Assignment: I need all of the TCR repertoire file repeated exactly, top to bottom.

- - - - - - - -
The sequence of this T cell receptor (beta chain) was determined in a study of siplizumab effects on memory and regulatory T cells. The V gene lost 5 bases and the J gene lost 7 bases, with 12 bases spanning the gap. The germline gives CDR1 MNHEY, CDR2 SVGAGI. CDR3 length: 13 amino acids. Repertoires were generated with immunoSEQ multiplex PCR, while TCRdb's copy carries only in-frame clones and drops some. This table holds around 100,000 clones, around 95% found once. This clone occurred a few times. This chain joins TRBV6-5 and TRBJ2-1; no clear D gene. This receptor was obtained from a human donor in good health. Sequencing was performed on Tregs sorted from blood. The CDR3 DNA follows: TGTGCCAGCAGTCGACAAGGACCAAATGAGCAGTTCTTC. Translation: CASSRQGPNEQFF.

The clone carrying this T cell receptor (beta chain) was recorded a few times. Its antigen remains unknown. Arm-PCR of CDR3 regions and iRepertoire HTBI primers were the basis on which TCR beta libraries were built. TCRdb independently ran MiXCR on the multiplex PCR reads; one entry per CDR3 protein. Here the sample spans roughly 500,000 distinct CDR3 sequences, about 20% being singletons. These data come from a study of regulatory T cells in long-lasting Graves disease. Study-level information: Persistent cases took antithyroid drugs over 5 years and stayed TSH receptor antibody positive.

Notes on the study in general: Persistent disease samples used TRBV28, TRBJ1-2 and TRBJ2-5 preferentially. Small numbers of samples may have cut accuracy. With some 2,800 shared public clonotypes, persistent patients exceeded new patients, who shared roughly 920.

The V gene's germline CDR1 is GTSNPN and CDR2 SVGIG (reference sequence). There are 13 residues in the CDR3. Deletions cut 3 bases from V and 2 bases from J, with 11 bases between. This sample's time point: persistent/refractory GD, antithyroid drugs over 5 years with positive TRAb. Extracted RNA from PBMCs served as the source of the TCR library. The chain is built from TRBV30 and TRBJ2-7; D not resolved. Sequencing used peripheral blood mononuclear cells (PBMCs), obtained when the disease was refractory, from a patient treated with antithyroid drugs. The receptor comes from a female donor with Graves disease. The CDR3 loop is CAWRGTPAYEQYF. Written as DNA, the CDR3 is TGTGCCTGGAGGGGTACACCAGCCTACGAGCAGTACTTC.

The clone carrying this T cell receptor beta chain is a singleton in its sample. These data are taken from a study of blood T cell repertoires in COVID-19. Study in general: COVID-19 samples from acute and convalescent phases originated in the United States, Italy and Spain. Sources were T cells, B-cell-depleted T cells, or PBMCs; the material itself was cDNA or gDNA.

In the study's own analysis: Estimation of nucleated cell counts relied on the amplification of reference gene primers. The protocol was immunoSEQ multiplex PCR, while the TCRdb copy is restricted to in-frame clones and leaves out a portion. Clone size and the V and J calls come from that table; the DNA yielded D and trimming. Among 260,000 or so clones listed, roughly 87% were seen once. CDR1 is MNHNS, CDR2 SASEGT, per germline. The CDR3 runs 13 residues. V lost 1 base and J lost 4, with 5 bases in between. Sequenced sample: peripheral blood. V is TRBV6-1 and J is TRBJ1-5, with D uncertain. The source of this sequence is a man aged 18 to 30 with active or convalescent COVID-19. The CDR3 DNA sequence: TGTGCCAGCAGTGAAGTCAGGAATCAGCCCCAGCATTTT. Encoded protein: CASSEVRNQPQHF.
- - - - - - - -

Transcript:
The sequence of this T cell receptor (beta chain) was determined in a study of siplizumab effects on memory and regulatory T cells. The V gene lost 5 bases and the J gene lost 7 bases, with 12 bases spanning the gap. The germline gives CDR1 MNHEY, CDR2 SVGAGI. CDR3 length: 13 amino acids. Repertoires were generated with immunoSEQ multiplex PCR, while TCRdb's copy carries only in-frame clones and drops some. This table holds around 100,000 clones, around 95% found once. This clone occurred a few times. This chain joins TRBV6-5 and TRBJ2-1; no clear D gene. This receptor was obtained from a human donor in good health. Sequencing was performed on Tregs sorted from blood. The CDR3 DNA follows: TGTGCCAGCAGTCGACAAGGACCAAATGAGCAGTTCTTC. Translation: CASSRQGPNEQFF.

The clone carrying this T cell receptor (beta chain) was recorded a few times. Its antigen remains unknown. Arm-PCR of CDR3 regions and iRepertoire HTBI primers were the basis on which TCR beta libraries were built. TCRdb independently ran MiXCR on the multiplex PCR reads; one entry per CDR3 protein. Here the sample spans roughly 500,000 distinct CDR3 sequences, about 20% being singletons. These data come from a study of regulatory T cells in long-lasting Graves disease. Study-level information: Persistent cases took antithyroid drugs over 5 years and stayed TSH receptor antibody positive.

Notes on the study in general: Persistent disease samples used TRBV28, TRBJ1-2 and TRBJ2-5 preferentially. Small numbers of samples may have cut accuracy. With some 2,800 shared public clonotypes, persistent patients exceeded new patients, who shared roughly 920.

The V gene's germline CDR1 is GTSNPN and CDR2 SVGIG (reference sequence). There are 13 residues in the CDR3. Deletions cut 3 bases from V and 2 bases from J, with 11 bases between. This sample's time point: persistent/refractory GD, antithyroid drugs over 5 years with positive TRAb. Extracted RNA from PBMCs served as the source of the TCR library. The chain is built from TRBV30 and TRBJ2-7; D not resolved. Sequencing used peripheral blood mononuclear cells (PBMCs), obtained when the disease was refractory, from a patient treated with antithyroid drugs. The receptor comes from a female donor with Graves disease. The CDR3 loop is CAWRGTPAYEQYF. Written as DNA, the CDR3 is TGTGCCTGGAGGGGTACACCAGCCTACGAGCAGTACTTC.

The clone carrying this T cell receptor beta chain is a singleton in its sample. These data are taken from a study of blood T cell repertoires in COVID-19. Study in general: COVID-19 samples from acute and convalescent phases originated in the United States, Italy and Spain. Sources were T cells, B-cell-depleted T cells, or PBMCs; the material itself was cDNA or gDNA.

In the study's own analysis: Estimation of nucleated cell counts relied on the amplification of reference gene primers. The protocol was immunoSEQ multiplex PCR, while the TCRdb copy is restricted to in-frame clones and leaves out a portion. Clone size and the V and J calls come from that table; the DNA yielded D and trimming. Among 260,000 or so clones listed, roughly 87% were seen once. CDR1 is MNHNS, CDR2 SASEGT, per germline. The CDR3 runs 13 residues. V lost 1 base and J lost 4, with 5 bases in between. Sequenced sample: peripheral blood. V is TRBV6-1 and J is TRBJ1-5, with D uncertain. The source of this sequence is a man aged 18 to 30 with active or convalescent COVID-19. The CDR3 DNA sequence: TGTGCCAGCAGTGAAGTCAGGAATCAGCCCCAGCATTTT. Encoded protein: CASSEVRNQPQHF.